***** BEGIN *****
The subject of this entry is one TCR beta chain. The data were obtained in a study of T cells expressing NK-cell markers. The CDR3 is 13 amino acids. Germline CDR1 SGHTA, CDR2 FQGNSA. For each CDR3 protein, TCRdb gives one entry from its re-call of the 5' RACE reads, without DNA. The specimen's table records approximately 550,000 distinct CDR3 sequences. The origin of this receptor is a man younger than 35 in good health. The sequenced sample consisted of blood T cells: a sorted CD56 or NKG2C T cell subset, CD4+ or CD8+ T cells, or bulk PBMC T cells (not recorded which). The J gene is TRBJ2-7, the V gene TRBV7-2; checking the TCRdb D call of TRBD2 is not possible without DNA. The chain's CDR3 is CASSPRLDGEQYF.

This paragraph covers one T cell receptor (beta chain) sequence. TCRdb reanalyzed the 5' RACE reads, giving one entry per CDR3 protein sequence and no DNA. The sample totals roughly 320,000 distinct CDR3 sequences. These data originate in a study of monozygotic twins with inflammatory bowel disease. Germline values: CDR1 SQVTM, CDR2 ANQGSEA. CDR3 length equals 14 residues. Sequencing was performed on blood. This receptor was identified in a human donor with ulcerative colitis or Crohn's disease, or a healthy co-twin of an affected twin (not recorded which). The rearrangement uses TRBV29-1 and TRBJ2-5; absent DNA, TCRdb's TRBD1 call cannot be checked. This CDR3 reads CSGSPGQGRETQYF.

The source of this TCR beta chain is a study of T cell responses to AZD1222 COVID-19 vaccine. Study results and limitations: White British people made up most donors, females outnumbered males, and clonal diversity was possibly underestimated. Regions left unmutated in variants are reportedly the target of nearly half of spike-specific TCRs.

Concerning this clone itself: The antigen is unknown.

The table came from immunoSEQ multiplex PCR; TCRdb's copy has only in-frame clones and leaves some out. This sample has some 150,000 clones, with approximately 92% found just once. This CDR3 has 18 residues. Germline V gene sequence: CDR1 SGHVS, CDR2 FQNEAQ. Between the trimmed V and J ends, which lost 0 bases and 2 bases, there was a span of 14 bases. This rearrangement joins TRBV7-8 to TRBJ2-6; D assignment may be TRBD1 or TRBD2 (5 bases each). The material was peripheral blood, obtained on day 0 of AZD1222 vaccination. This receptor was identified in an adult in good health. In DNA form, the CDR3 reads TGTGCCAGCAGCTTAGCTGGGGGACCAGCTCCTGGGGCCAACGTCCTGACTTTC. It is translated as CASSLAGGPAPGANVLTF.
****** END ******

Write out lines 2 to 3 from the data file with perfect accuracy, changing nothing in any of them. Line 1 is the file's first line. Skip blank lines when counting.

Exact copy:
This paragraph covers one T cell receptor (beta chain) sequence. TCRdb reanalyzed the 5' RACE reads, giving one entry per CDR3 protein sequence and no DNA. The sample totals roughly 320,000 distinct CDR3 sequences. These data originate in a study of monozygotic twins with inflammatory bowel disease. Germline values: CDR1 SQVTM, CDR2 ANQGSEA. CDR3 length equals 14 residues. Sequencing was performed on blood. This receptor was identified in a human donor with ulcerative colitis or Crohn's disease, or a healthy co-twin of an affected twin (not recorded which). The rearrangement uses TRBV29-1 and TRBJ2-5; absent DNA, TCRdb's TRBD1 call cannot be checked. This CDR3 reads CSGSPGQGRETQYF.

The source of this TCR beta chain is a study of T cell responses to AZD1222 COVID-19 vaccine. Study results and limitations: White British people made up most donors, females outnumbered males, and clonal diversity was possibly underestimated. Regions left unmutated in variants are reportedly the target of nearly half of spike-specific TCRs.